If you’ve been a wedding ring wearer, it is safe to say that on the day you decide to remove it, you may be somewhat shaken and stirred.
A wedding ring embodies what marriage is about; solidity, strength, commitment…well of course, that’s in a good case scenario. If you’ve been trapped in a marriage where things weren’t so happy, it can signify entrapment in an endless circle of repetitive nightmares.
Regardless of how you view the ring itself, it can be quite a chore getting used to touching the empty space on the third finger of your left hand and touch it you will.
The urge to twiddle that naked space is almost impossible to fight and it serves as an immediate reminder of what’s going on. There are no rules saying you need to keep that finger ring-free, if it’s too much to bear, consider getting something else to wear that symbolises your step towards a more positive future, or leave the space empty and buy a different item of jewellery and divert your twiddling twitches elsewhere.
If you’ve used the services of the Child Support Agency or a similar organisation to claim monies from an errant or absent parent to help you raise your child/ren, you’ll know that keeping on top of the paperwork is paramount.
If you think you may end up going down this route, heed this tip as a cautionary prompt to get prepared and get organised.
Mark down the nights the child/ren stay with you and keep hold of receipts for anything you purchase for them such as school uniform, payments for school trips and so on.
Also, ensure you keep an eye on whether the other parent lives up to the amount of nights they advise the CSA they plan to have the child/ren in their overnight care. It’s easy for them to promise one thing and for the dates to go down and your expenses to ramp up.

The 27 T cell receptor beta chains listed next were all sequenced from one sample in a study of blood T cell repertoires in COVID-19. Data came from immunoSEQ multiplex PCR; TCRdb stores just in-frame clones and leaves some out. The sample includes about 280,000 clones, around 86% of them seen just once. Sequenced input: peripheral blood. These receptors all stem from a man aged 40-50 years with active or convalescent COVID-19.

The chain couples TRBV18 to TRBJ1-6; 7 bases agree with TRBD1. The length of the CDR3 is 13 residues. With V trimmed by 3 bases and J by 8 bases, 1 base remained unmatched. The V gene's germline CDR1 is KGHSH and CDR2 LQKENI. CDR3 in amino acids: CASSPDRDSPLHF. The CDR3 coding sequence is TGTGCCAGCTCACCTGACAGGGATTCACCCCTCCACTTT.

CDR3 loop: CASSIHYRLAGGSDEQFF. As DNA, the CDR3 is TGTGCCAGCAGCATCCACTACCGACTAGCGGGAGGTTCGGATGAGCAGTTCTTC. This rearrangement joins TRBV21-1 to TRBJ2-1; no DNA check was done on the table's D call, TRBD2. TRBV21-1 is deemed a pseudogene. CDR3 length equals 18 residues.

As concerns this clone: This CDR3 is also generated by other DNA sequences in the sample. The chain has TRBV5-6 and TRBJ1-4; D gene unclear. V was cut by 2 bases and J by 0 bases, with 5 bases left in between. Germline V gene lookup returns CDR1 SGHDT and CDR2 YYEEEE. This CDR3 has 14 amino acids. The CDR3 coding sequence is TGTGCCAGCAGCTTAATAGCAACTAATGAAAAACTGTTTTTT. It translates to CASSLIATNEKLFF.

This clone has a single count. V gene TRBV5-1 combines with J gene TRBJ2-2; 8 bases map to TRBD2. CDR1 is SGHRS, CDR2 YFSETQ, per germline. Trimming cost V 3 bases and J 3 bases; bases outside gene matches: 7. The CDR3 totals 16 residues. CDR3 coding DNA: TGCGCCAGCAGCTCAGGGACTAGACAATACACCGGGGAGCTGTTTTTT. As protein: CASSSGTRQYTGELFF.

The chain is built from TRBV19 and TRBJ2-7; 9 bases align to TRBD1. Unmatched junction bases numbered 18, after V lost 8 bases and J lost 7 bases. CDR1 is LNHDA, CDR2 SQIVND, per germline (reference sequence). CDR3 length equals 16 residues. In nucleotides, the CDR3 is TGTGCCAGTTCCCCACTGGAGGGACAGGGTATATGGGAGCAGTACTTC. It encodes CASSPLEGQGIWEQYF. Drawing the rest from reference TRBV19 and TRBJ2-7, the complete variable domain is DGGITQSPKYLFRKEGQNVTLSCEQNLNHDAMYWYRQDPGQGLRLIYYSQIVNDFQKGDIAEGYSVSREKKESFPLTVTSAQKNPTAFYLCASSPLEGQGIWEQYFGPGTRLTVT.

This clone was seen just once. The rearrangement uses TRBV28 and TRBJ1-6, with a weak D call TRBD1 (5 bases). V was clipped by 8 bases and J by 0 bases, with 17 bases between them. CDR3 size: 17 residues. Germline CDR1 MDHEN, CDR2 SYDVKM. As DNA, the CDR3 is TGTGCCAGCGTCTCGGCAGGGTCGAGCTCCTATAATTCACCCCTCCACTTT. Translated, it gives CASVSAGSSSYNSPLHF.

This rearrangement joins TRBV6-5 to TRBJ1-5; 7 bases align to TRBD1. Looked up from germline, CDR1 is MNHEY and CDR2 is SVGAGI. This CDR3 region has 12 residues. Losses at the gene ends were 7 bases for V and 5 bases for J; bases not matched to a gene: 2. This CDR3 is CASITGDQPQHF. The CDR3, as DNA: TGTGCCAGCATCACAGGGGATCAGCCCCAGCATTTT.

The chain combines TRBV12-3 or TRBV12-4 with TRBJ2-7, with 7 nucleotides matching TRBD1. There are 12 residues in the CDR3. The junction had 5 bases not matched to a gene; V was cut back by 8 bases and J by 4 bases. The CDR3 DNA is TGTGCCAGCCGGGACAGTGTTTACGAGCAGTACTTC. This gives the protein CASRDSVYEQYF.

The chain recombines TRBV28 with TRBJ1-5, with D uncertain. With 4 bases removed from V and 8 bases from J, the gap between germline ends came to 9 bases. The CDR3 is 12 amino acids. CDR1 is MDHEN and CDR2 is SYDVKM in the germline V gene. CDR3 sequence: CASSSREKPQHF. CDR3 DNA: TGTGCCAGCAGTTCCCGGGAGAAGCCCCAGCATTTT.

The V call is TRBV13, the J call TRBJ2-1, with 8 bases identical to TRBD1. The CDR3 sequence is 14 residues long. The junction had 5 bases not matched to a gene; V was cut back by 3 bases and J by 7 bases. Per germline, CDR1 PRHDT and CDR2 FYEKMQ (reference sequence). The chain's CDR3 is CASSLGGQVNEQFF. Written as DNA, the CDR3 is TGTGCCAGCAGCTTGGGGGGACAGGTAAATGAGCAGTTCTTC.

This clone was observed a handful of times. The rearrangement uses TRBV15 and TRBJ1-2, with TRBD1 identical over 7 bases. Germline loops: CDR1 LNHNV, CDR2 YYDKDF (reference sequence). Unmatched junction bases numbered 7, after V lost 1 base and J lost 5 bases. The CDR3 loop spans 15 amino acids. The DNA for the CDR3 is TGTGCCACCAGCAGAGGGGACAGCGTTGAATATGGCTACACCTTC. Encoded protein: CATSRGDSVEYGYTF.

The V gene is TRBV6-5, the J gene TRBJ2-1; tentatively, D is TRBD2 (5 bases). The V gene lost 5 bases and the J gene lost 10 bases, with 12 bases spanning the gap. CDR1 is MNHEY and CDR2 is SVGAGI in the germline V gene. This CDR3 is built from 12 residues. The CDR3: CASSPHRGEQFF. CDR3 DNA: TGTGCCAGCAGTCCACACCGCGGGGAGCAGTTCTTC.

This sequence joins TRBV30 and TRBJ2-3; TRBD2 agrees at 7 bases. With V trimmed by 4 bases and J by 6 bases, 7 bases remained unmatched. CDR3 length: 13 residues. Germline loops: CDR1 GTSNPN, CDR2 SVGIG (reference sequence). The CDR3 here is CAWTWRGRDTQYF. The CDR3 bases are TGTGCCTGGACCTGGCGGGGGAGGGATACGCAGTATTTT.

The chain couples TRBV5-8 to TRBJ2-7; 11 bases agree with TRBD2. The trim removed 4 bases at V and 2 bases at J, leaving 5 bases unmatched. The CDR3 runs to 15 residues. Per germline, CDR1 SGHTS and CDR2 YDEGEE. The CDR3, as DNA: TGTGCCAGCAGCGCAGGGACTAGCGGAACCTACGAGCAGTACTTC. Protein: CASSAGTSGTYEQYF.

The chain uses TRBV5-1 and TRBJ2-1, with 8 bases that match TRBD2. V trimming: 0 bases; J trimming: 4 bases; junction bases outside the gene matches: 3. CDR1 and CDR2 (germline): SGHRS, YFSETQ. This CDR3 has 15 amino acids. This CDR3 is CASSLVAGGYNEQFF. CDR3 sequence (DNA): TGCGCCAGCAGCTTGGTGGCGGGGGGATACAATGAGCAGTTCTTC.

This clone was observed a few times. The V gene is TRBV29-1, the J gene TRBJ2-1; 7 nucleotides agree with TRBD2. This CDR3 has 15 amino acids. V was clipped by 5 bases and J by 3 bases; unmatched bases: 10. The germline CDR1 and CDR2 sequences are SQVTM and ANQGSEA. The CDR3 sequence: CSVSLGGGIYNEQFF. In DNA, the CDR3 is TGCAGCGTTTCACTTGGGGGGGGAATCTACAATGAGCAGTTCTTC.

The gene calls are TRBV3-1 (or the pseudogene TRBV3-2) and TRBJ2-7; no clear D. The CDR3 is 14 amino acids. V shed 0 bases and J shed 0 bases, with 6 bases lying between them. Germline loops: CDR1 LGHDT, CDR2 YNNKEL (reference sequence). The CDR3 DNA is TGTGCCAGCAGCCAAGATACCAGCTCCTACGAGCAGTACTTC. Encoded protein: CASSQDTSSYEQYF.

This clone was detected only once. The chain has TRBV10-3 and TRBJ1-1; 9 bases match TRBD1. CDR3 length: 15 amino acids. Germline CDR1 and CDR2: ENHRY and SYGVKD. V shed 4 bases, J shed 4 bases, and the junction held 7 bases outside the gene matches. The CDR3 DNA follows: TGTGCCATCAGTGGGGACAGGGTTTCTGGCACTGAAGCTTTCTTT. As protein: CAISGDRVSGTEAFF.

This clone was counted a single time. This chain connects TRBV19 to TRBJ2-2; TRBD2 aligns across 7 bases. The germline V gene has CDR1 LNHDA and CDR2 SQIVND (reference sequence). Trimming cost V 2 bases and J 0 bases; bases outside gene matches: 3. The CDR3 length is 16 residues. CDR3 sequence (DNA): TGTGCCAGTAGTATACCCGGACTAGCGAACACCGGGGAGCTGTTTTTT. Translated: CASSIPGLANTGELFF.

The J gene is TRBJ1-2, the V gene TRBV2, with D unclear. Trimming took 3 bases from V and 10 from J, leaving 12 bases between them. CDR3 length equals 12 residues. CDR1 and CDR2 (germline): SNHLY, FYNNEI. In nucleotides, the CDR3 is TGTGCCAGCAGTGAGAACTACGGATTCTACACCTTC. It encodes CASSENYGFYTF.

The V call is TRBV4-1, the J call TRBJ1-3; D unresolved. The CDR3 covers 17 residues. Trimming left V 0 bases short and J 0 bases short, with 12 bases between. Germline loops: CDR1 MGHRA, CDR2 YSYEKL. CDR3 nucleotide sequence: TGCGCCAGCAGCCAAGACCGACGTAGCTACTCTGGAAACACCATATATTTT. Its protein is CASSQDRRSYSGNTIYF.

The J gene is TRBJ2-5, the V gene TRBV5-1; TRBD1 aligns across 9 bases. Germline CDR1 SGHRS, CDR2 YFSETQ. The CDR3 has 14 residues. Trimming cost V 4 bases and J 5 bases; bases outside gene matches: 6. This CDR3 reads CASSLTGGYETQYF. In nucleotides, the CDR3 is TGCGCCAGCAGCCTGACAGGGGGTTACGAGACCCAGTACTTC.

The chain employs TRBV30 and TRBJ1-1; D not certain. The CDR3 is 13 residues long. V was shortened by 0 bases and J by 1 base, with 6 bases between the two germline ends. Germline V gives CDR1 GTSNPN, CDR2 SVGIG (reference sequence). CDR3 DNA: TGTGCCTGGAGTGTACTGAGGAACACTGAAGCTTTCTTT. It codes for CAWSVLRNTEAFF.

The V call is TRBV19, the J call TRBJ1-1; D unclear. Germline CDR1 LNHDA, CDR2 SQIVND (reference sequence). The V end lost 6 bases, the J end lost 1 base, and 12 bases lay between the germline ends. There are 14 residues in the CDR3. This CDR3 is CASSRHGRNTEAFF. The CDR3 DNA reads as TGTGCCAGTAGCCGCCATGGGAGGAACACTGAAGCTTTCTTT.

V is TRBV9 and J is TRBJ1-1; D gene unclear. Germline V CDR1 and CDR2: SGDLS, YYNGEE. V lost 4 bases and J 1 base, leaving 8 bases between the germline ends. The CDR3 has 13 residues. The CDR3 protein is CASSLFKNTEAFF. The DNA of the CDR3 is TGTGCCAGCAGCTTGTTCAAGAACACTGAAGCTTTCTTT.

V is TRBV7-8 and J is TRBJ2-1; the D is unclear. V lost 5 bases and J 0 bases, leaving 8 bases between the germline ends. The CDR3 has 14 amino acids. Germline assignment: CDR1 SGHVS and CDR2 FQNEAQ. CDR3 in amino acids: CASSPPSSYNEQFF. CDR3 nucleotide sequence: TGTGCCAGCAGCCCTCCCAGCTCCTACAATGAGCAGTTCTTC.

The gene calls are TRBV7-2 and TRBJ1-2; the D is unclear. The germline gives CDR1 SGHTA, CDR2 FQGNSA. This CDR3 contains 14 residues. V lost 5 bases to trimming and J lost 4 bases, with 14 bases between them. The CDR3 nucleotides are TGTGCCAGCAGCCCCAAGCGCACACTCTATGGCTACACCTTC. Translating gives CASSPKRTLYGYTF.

By keeping the authorities informed of what’s been going on, you’ll be one step ahead of the game and hopefully a little closer to getting the help your child/ren are due.
If you are looking for a mild distraction from the pressures of the day, the kitchen can be an interesting place to start.
I know most homes have dishwashers these days and they offer a convenient solution to getting clean plates back in your cupboard, but washing them by hand, accompanied by a nice piece of music, can put you in quite a different state of mind.
The everyday humdrum of things to do will always be there; with pressures from work, family, friends, solicitors and exs to contend with too right now. Being forced to slow your pace to do a simple, meditative task is not quite as daft as it sounds.
If you are struggling to cope with the general angst and belly ache of divorce, consider taking out your frustrations in the water.
Your local swimming pool is a fabulous place to wash that person right out of your hair and to do something calm, healthy and meditative too.
A good handful of simple lengths done at a gentle pace can be incredibly satisfying, particularly when you don’t set yourself a time goal. Let’s face it, there are enough other deadlines to meet without giving yourself a hard time in the pool!